Local BioClown Runs Over Child, Ruins Christmas
That was the headline going through my mind as we steered the motorhome through the crowd of people lining Mohawk Street for the Springfield Holiday Parade. No, let’s make a correction there, the crowd wasn’t so much lining the street as standing in it, and I felt like a “Wide Load” truck driver being asked to drive through a meadow without hitting any grass.
Without having a good feel for the dimensions of the RV yet, it seemed like the candy-minded children were just inches away from the tires, and sitting in the cockpit, there was no way to see anyone within ten feet of the front of the bus unless they were eight feet tall. Unfortunately, Eugene and Springfield have yet to produce any eight-foot children, so it was just a matter of using The Force to detect any scampering kids or pets.
I guess it was with us, because we managed to make it through the sea of people and safely onto the rest of the parade route without even maiming a poodle. Not to bad for a first-time float-driver. I’d cajoled the significant other and associates — Allison, Jamie, Marc and Caroline (and Jak) — into coming along as a waving and candy-hucking support team. But, it turns out that old-fashioned candy-hucking is prohibited for fear of eyeballs lost to a Roger Clemens’ Jolly Rancher fastball. You’re supposed to hand it out. Kids under eight feet tall dancing in the streets? Fine, just no flying Tootsie Rolls. So I turned the wheel over to Marc, and exited the coach Marine-style to pass out sweets. The rest of the team leaned out the windows and became discrete candy droppers, and we went through six bags roughly half way through the parade. That explains the huge crowds at the beginning: parade veterans.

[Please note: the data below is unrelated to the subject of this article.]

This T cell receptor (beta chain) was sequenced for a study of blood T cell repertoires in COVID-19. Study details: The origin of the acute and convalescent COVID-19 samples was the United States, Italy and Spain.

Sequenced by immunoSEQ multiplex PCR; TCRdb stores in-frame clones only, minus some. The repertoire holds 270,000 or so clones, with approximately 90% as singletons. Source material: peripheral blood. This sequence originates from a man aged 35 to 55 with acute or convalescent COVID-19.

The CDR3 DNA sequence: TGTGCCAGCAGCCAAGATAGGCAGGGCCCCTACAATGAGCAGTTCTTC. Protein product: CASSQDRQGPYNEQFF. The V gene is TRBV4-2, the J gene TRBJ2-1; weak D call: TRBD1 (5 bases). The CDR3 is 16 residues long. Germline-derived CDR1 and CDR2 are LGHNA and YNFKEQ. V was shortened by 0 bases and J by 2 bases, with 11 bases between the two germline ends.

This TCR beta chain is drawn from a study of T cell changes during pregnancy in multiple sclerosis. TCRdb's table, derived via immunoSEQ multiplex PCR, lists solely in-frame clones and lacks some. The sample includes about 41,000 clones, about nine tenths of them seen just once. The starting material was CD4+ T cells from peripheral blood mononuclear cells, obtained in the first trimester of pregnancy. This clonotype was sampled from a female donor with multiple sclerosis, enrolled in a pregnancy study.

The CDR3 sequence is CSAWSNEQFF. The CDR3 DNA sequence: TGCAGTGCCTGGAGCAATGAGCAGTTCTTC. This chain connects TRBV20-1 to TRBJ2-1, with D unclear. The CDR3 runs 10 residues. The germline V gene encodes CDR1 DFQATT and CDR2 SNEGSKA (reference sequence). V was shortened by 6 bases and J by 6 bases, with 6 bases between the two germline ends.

In addition to the candy rule, I wasn’t aware that we were driving in a place of honor, directly before Santa Claus and directly after the Horsey Clean-Up Crew, or as they were affectionately called by several parade-watching screamers, “The Pooper Scoopers!” Armed with Santa hats, wheelbarrows, shovels and Christmas Cheer, they made navigation much easier and more pleasant, and we were grateful for it.
While everyone loves you when you’re packin’ chocolate, it was still amazing to see the reaction to the bioTrekker campaign. We got thumbs up from manicured older folks in sweater vests and peace signs from shaggier folk in tie-dye. A lot of people said, “Thank you for doing this,” which still hits me in the spot usually reserved for Old Yeller.
The kids’ comments were the best though. One of our favorites was, “It IS the hippies!” (Hard to escape that one.) Or, “Look, there’s slime on the side of it!” (No, those are “biodiesel flames,” kid, they just look a lot like the goo out of Ghostbusters.) This last one must have been a teenager, because he turned from watching the scoopers ahead of us, looked at the RV and said, “Biodiesel’s made from horse shit.” Don’t tell that to the Soy Farmer’s Lobby, my man, or the whole industry might lose its momentum.
When we finally turned off Main Street at the end of the route, everyone inside the motorhome could now stop smiling, but we didn’t. I thought it might feel sort of corny to drive in the parade, but it filled me with a holiday spirit that I honestly haven’t felt in a while. People smiling and waving to each other, it seems like a small thing, but it doesn’t happen as often as it could these days. The small things make a big impact. At least, they do for me. If a giant oak tree is uprooted in a storm and crashes into the motorhome tomorrow in Portland, I’ll be happy just knowing that, yesterday, I took the opportunity to smile and wave at the town of Springfield.